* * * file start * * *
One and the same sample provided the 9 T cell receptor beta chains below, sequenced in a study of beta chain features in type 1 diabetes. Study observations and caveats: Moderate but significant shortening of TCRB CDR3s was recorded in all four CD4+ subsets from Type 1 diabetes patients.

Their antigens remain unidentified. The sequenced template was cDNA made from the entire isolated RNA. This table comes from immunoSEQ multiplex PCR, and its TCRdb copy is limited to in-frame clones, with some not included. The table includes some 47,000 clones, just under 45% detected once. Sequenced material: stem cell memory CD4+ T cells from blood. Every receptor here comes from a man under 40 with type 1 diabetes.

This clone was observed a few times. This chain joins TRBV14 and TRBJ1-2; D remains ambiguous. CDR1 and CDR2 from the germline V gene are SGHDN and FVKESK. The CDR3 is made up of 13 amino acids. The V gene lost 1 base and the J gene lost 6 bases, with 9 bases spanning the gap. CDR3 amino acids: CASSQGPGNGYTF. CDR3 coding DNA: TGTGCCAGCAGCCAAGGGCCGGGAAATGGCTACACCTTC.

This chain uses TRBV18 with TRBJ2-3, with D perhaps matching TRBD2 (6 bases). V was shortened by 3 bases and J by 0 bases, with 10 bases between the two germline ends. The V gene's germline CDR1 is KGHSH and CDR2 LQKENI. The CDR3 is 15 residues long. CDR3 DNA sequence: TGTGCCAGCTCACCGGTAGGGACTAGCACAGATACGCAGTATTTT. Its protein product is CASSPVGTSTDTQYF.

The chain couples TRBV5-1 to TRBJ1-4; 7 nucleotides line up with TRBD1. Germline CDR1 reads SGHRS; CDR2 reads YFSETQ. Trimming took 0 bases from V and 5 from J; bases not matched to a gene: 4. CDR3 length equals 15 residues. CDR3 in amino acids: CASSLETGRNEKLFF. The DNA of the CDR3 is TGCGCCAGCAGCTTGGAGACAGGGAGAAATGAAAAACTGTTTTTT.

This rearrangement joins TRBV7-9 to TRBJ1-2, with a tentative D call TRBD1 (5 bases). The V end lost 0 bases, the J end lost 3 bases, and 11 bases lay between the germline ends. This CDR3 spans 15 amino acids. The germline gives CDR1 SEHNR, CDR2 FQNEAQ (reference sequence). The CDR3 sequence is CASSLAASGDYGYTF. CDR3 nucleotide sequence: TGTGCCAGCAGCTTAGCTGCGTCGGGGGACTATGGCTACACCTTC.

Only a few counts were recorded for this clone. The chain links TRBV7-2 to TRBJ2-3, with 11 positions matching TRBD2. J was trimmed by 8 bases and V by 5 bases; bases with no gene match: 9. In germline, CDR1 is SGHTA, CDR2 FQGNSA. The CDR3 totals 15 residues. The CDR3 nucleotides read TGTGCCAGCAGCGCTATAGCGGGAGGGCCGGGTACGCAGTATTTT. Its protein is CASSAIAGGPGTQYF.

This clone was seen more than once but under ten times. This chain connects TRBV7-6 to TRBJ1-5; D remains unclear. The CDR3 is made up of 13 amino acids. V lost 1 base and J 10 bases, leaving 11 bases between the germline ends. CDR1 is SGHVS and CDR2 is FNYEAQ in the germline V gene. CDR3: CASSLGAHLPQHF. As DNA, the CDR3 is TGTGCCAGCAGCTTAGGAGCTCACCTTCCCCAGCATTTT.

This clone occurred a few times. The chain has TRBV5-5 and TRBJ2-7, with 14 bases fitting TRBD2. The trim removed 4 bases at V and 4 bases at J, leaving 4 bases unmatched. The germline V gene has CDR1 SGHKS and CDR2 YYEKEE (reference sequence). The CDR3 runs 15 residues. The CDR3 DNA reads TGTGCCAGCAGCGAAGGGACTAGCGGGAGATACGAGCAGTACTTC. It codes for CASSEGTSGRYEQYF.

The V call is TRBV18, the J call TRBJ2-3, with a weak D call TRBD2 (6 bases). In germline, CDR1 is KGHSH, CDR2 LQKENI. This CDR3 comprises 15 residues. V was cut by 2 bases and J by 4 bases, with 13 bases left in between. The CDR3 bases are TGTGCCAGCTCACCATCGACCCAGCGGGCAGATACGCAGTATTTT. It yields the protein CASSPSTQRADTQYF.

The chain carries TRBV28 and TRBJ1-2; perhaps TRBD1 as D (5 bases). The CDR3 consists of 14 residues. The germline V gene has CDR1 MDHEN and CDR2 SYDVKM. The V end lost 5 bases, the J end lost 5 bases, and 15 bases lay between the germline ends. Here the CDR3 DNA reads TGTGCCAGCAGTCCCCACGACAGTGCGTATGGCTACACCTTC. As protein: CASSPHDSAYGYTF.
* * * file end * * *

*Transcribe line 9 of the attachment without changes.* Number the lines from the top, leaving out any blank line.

This clone occurred a few times. The chain has TRBV5-5 and TRBJ2-7, with 14 bases fitting TRBD2. The trim removed 4 bases at V and 4 bases at J, leaving 4 bases unmatched. The germline V gene has CDR1 SGHKS and CDR2 YYEKEE (reference sequence). The CDR3 runs 15 residues. The CDR3 DNA reads TGTGCCAGCAGCGAAGGGACTAGCGGGAGATACGAGCAGTACTTC. It codes for CASSEGTSGRYEQYF.